"Encourages us to see historic Christianity as but one expression of a universalistic potential in Jewish monotheism. . . . In a fruitful career not yet nearly over, Border Lines, the culmination of many years of work, may well remain Daniel Boyarin's masterpiece."—Jack Miles, Commonweal
"Boyarin's book challenges the ordinary usage of the terms 'Judaism' and 'Christianity' and juxtaposes the formation of orthodoxy as it is formulated within rabbinic tradition and among Christians of the patristic period. His bold thesis will no doubt prove controversial and important."—Elaine Pagels, author of Beyond Belief: The Secret Gospel of Thomas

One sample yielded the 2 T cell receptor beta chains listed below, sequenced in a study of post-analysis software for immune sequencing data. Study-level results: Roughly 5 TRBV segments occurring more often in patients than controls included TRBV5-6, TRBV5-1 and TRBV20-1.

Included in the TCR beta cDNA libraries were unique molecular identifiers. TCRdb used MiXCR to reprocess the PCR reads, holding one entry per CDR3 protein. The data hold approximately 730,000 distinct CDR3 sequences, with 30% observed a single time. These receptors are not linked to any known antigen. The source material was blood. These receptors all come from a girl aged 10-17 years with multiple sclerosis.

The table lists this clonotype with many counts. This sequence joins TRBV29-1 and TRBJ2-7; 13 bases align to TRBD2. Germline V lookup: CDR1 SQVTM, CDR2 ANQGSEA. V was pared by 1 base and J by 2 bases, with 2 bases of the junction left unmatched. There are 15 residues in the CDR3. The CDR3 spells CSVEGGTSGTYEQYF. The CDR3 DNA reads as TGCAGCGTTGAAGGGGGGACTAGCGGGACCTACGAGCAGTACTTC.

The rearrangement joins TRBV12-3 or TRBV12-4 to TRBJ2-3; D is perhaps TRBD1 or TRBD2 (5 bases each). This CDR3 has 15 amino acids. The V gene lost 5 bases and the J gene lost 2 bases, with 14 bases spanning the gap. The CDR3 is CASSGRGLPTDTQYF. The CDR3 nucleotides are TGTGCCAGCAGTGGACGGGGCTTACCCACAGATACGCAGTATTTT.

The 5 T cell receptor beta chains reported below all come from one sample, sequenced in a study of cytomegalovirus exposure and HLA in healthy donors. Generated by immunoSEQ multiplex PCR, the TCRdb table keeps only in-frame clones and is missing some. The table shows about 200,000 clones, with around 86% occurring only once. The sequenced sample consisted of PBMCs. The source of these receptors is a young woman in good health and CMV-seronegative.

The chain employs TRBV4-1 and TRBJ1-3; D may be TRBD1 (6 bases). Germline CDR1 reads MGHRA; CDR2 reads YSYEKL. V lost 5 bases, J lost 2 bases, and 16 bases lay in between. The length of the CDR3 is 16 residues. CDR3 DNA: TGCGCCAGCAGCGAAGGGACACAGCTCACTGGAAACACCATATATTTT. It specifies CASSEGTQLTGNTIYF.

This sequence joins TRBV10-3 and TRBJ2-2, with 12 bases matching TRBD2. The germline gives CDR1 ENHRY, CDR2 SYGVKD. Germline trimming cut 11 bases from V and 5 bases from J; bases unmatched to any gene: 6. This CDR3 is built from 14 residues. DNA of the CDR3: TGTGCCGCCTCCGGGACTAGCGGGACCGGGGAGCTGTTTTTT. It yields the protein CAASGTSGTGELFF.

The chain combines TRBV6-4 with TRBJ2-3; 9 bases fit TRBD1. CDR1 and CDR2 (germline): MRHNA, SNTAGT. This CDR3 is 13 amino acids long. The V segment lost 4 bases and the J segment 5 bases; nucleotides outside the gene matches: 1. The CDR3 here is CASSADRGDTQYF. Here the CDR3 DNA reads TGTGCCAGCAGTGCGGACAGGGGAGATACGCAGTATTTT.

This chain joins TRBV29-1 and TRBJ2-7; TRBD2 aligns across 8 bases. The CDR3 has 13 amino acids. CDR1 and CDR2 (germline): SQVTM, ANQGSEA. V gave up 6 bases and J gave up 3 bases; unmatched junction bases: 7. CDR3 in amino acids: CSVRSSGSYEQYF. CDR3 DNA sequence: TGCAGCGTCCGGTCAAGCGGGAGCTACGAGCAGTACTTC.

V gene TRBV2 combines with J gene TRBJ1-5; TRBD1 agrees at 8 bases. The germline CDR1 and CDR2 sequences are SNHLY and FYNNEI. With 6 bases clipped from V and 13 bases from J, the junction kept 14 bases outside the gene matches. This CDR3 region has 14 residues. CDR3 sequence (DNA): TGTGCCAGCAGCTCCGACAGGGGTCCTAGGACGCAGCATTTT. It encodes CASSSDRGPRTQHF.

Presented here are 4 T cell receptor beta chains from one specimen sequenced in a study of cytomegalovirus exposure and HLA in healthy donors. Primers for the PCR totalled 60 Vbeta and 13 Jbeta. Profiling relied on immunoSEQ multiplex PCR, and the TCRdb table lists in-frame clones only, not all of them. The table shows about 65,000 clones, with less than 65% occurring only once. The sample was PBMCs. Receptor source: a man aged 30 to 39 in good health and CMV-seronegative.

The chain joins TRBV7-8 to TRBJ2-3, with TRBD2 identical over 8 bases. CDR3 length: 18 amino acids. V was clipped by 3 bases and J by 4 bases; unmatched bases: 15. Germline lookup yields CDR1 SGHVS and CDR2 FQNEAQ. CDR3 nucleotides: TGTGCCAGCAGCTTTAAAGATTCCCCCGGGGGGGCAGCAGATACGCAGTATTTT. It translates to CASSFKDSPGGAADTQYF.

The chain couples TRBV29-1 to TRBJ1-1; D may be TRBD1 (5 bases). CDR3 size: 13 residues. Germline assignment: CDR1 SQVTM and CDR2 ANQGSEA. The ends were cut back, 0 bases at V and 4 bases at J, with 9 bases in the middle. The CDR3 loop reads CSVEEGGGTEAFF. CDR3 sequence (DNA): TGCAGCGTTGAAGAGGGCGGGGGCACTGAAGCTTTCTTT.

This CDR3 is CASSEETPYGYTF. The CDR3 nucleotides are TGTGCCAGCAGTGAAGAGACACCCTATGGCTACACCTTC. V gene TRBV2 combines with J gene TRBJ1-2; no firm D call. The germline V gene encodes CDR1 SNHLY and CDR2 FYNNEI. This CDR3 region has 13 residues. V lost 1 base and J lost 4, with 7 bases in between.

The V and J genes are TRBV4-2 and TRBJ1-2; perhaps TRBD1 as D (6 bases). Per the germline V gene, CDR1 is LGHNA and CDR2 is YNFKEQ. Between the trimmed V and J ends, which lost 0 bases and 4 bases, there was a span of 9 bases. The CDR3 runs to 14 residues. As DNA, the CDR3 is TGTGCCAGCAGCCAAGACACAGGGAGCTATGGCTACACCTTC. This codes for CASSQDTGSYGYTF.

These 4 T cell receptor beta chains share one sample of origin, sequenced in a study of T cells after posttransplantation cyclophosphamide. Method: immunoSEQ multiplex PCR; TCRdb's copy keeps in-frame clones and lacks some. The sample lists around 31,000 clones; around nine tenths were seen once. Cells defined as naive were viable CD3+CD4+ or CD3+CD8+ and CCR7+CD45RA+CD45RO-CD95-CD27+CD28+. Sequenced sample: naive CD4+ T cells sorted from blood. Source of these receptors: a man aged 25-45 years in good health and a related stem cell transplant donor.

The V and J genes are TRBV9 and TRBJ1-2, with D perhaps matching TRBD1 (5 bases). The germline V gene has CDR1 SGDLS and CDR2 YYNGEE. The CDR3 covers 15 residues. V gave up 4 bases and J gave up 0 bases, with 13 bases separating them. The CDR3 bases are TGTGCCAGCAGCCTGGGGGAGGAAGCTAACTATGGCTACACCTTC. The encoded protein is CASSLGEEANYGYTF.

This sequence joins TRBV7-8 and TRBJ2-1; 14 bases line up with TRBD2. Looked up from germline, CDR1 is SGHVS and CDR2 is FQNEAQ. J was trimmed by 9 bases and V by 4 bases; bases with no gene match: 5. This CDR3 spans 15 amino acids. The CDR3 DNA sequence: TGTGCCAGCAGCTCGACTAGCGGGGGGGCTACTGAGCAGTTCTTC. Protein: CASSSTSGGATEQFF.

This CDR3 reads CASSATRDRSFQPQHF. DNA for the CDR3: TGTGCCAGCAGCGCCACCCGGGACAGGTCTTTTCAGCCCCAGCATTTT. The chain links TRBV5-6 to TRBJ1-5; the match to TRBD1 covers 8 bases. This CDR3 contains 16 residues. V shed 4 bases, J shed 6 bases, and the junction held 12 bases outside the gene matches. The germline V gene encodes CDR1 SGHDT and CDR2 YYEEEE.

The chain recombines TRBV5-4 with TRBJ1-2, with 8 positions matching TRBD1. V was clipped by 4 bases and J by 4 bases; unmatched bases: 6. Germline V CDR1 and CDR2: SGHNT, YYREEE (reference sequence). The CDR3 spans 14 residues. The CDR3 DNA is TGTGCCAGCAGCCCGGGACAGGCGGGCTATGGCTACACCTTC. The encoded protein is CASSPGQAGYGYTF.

"Boyarin proposes that by constructing the categories of religious orthodoxy and heresy, second-century Gentile Christians created the concept of religion which pervades the Western world to this day. The work is intensely provocative and innovative and is destined to take its proper place as a modern classic among Boyarin's previous works."—Shofar
About the Author
Daniel Boyarin is the Taubman Professor of Talmudic Culture in the Departments of Near Eastern Studies and Rhetoric at the University of California, Berkeley. He is the author of Dying for God: Martyrdom and the Making of Christianity, Judaism and A Radical Jew: Paul and the Politics of Identity, and other books.